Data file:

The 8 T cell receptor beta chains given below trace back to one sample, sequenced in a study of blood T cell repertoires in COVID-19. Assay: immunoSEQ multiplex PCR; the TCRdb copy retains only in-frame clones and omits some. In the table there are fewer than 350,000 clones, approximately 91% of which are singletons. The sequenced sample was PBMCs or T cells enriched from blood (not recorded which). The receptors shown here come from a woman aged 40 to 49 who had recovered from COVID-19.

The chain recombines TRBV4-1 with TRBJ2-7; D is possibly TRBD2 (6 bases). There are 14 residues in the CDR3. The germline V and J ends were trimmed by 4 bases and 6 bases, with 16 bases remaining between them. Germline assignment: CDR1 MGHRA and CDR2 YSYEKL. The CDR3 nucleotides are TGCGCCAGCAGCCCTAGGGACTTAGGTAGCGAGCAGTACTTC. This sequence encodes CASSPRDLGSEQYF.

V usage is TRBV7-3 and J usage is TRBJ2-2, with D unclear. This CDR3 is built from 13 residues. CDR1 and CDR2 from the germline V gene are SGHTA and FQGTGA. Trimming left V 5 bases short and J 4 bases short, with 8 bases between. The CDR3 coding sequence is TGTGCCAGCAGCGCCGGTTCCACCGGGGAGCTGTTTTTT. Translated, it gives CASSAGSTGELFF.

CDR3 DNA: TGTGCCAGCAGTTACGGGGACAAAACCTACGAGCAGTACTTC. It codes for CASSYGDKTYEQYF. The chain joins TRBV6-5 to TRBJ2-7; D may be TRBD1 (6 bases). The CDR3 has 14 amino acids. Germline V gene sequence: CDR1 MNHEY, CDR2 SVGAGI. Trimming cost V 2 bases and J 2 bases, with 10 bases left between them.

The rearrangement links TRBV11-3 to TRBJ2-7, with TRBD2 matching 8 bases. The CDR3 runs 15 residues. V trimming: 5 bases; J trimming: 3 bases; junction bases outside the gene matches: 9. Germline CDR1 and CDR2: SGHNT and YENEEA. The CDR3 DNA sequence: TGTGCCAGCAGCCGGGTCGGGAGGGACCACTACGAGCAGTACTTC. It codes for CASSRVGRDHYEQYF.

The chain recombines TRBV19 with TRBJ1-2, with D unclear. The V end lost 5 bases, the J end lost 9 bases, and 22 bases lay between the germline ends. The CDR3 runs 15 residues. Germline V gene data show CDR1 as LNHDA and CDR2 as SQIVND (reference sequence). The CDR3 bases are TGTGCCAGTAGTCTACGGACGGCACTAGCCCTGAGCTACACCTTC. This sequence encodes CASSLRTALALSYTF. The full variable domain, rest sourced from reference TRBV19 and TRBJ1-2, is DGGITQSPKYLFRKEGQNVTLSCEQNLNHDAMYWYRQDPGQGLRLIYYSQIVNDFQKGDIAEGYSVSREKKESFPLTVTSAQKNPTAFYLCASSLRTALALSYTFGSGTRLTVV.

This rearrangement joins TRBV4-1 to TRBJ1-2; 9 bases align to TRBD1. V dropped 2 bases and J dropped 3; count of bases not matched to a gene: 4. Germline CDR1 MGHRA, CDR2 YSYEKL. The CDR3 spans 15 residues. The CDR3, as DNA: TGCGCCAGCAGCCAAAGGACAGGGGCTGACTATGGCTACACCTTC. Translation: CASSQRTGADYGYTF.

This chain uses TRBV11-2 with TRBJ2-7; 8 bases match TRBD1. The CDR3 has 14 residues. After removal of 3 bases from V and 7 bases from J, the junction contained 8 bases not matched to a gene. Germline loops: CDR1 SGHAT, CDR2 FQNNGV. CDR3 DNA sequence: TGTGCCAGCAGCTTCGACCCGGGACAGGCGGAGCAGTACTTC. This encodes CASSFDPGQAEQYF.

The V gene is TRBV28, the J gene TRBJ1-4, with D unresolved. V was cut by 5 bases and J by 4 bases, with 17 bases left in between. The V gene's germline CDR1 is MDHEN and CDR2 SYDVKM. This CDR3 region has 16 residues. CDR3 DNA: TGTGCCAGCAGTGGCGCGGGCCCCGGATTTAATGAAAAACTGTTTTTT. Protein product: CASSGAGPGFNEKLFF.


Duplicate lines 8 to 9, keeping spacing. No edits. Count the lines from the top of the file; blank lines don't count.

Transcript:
This chain uses TRBV11-2 with TRBJ2-7; 8 bases match TRBD1. The CDR3 has 14 residues. After removal of 3 bases from V and 7 bases from J, the junction contained 8 bases not matched to a gene. Germline loops: CDR1 SGHAT, CDR2 FQNNGV. CDR3 DNA sequence: TGTGCCAGCAGCTTCGACCCGGGACAGGCGGAGCAGTACTTC. This encodes CASSFDPGQAEQYF.

The V gene is TRBV28, the J gene TRBJ1-4, with D unresolved. V was cut by 5 bases and J by 4 bases, with 17 bases left in between. The V gene's germline CDR1 is MDHEN and CDR2 SYDVKM. This CDR3 region has 16 residues. CDR3 DNA: TGTGCCAGCAGTGGCGCGGGCCCCGGATTTAATGAAAAACTGTTTTTT. Protein product: CASSGAGPGFNEKLFF.